The nearest and dearest people to our hearts are the last people in the world that we would ever want to hurt. Yet time and time again, while in active substance abuse, we hurt our family and friends, usually in ways we never intended. We drink or use drugs even more to try to numb the pain of hurting them, which often leads to more behaviors that hurt them more. It can be a vicious cycle. So how do I stop hurting the people I love?
Motivation for Healing
The most effective way to stop hurting the people we love is to seek treatment for our addiction. That is really the answer.
If we are not in control of our words and actions because we have given that control to our substances, then we cannot guarantee that we will not hurt our loved ones again. Watching the disappointment, hurt, and anger in the faces of those most precious to us hurts. Unfortunately, it often takes them giving us an ultimatum or perhaps even walking out on us to give us the motivation that we need to get help and heal.
It does not need to be this way. We do not have to hurt them anymore, or at least we can prevent the pain incurred due to the use of substances and their related behaviors. If we truly want to find a way to stop hurting them we have to stop hurting ourselves. We must truly motivate ourselves to seek treatment and healing from our addiction.
How Pain Begets More Pain
Substance abuse truly is a cycle of pain. We typically begin substance abuse due to pain within us, whether it be past abuse or trauma, pain surrounding past choices, the loss of someone, or any other painful experiences that we may have. This pain is the springboard for substance abuse, which causes more pain, to both ourselves and those we love.
The pain that we create due to our words and actions while in substance abuse is preventable. The pain that sparked our substance abuse is treatable. The pain cycle can be broken. It does not have to be this way. We can remove the pain related to substance abuse by being willing to begin a recovery journey to break the cycle of pain.
Ending the Cycle of Hurting
A cycle of addiction and pain is difficult to break because it has become our way of life. Most of the pain is not a conscious choice and actually may not be within our control when we are under the influence of drugs or alcohol. Yet the power to end the cycle of hurting lies within our hands, we only need to make the decision and ask for the help we need.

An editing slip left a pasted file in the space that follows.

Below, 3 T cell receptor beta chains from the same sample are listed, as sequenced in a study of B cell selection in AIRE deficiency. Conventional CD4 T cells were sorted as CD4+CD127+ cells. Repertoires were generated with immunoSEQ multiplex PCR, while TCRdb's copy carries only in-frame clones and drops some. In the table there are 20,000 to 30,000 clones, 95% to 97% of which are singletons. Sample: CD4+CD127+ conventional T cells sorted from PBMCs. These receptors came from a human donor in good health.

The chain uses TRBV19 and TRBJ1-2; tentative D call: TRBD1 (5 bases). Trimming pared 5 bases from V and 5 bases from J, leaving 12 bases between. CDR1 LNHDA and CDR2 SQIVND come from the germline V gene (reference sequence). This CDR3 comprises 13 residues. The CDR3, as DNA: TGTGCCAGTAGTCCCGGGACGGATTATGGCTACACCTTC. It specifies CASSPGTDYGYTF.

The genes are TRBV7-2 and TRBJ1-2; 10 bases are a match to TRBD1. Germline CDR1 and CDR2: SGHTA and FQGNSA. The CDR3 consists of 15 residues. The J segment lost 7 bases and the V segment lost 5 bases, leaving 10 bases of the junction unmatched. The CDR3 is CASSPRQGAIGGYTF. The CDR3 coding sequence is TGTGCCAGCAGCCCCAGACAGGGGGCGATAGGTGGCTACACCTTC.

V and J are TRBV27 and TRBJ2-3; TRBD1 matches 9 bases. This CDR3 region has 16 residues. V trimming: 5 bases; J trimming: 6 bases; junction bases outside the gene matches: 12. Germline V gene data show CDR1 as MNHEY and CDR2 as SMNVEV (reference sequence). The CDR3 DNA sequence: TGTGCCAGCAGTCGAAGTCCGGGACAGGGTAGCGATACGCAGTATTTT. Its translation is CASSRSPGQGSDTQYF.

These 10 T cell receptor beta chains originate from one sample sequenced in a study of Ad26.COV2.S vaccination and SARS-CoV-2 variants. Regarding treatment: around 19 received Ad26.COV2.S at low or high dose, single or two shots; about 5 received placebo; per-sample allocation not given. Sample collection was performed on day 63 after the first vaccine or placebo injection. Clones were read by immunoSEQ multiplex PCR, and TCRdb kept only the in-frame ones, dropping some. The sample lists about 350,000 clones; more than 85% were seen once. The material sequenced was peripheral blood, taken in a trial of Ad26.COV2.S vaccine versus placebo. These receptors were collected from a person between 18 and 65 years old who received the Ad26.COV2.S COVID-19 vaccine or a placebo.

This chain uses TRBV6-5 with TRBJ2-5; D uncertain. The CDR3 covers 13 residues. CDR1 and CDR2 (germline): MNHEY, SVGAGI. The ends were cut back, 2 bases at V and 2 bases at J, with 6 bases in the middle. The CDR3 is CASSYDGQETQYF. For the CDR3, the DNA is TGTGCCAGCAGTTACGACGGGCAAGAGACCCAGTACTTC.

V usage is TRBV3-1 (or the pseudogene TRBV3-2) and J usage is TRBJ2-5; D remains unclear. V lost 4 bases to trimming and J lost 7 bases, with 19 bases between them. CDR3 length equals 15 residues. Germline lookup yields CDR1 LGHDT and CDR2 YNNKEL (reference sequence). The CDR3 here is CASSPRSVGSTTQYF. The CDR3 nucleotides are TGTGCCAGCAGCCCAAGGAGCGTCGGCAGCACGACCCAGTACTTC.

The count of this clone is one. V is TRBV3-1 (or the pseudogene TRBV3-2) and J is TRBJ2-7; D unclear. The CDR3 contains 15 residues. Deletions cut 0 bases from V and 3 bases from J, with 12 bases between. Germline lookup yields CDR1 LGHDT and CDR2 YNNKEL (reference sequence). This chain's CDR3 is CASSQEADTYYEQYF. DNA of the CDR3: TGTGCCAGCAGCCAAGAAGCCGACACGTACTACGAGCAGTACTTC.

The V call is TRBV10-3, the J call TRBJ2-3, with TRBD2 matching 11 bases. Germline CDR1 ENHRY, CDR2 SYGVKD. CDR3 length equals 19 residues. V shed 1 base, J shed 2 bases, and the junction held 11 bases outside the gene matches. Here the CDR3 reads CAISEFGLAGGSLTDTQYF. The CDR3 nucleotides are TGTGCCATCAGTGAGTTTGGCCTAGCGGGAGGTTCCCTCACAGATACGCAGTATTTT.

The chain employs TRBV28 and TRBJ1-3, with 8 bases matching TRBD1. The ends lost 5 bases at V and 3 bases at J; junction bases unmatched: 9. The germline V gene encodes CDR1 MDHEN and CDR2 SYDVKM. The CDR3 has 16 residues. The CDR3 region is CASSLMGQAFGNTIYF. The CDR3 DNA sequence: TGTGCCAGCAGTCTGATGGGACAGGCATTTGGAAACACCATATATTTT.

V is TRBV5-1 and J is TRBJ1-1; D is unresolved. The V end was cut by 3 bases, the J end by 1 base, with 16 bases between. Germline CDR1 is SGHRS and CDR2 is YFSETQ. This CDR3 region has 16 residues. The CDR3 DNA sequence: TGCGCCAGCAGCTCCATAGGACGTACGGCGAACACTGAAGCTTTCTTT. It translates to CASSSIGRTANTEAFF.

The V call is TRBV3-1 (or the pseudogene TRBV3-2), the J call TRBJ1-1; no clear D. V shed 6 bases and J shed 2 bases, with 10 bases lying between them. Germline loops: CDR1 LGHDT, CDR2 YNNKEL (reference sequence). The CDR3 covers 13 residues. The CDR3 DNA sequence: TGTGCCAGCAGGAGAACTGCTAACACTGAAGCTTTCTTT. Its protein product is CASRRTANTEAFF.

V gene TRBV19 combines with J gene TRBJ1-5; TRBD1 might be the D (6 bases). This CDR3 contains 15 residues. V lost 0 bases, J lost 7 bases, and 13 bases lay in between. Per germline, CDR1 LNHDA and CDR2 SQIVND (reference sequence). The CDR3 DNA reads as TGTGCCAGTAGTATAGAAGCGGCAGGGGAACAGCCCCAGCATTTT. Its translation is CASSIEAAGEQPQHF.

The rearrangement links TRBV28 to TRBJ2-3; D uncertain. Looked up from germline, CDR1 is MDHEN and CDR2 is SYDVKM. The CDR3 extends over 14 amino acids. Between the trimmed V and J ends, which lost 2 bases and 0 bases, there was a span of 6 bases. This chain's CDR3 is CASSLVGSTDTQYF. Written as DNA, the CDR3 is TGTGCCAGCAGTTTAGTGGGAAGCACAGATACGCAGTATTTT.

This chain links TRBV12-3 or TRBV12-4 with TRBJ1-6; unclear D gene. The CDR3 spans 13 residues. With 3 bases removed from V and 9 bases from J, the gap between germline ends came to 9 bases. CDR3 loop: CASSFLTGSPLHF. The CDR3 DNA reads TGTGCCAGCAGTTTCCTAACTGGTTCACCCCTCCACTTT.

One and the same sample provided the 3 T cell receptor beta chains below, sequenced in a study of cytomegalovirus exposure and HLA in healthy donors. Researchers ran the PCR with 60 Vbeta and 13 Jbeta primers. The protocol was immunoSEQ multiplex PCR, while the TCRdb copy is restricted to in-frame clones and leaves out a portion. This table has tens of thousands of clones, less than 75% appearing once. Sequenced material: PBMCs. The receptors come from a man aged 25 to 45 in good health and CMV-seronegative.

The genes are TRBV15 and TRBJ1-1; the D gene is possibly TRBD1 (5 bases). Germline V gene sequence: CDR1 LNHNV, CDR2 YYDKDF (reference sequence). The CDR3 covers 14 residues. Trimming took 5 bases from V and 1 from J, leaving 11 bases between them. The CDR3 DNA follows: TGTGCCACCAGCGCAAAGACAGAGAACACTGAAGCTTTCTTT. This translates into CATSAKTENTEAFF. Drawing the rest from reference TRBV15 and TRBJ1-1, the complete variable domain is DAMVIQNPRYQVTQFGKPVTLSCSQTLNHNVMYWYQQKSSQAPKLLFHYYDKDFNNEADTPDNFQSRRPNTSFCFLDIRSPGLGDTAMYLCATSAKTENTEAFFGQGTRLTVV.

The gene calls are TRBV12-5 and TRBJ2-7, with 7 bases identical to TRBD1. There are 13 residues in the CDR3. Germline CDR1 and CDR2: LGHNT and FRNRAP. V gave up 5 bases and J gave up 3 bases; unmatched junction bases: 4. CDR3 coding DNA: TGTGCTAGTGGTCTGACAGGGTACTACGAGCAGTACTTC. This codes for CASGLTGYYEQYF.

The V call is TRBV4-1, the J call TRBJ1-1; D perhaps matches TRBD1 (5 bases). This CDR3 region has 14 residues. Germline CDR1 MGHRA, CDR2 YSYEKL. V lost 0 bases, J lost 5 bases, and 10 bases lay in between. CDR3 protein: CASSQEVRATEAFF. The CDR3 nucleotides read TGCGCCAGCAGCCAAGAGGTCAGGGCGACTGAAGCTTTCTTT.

As we work to end the cycle of pain related to addiction, we are also changing our future and the future of our families and friends. The less pain we cause our loved ones, the less likely they are to also turn to substances to try to numb the pain that we caused, and so on. With the courage to end our own pain cycle, we can also break the larger cycle within our friends and family as well.
Regaining Trust With Loved Ones
Once we have engaged in our own recovery, we will need to repair the trust broken by pain within our relationships with loved ones. This is difficult because their forgiveness is their own choice, their own process, and it may not match up with our efforts. We also have to know that some relationships cannot be mended and that it is within the agency of the other people that we love.
Regaining trust looks like asking for forgiveness, making amends wherever possible, and then demonstrating integrity. Showing up for them and following through with promises made will go a long way to demonstrate the changes within us outwardly. It is unfair to ask them, especially after enduring possibly years of pain at our hands, to trust us immediately in our recovery. Healing is a process, it takes time, and healing relationships also rely upon both parties’ efforts.
Mending Relationships in Recovery
Once we have begun to regain the trust of those we previously hurt, we can work to mend the relationships. It will be work, and we will have to have patience, but healing after so much pain can also cause an even deeper bond between our loved ones and us. As we gain the skills in our own recovery, we are more capable of offering the olive branch of healing to those we love.
How do I stop hurting the people I love? By healing myself first. You cannot expect to gloss over deep wounds and only offer surface-level healing in the relationships with those you love. The healing has to be a deep, total healing from your own pain before you can stop hurting the people that you love. The possibility that trust can be regained and relationships mended hinges first and foremost on your own healing from your own pain. At Rancho Milagro Recovery, one of our most important goals is to help you heal your pain and to help you stop hurting yourself and those you love in addiction. Call (951) 526-4582 to talk to our compassionate staff about beginning your healing now. You have everything to lose in the relationships of those you love, but you also have everything to gain in your own healing and also mending the relationships with your loved ones.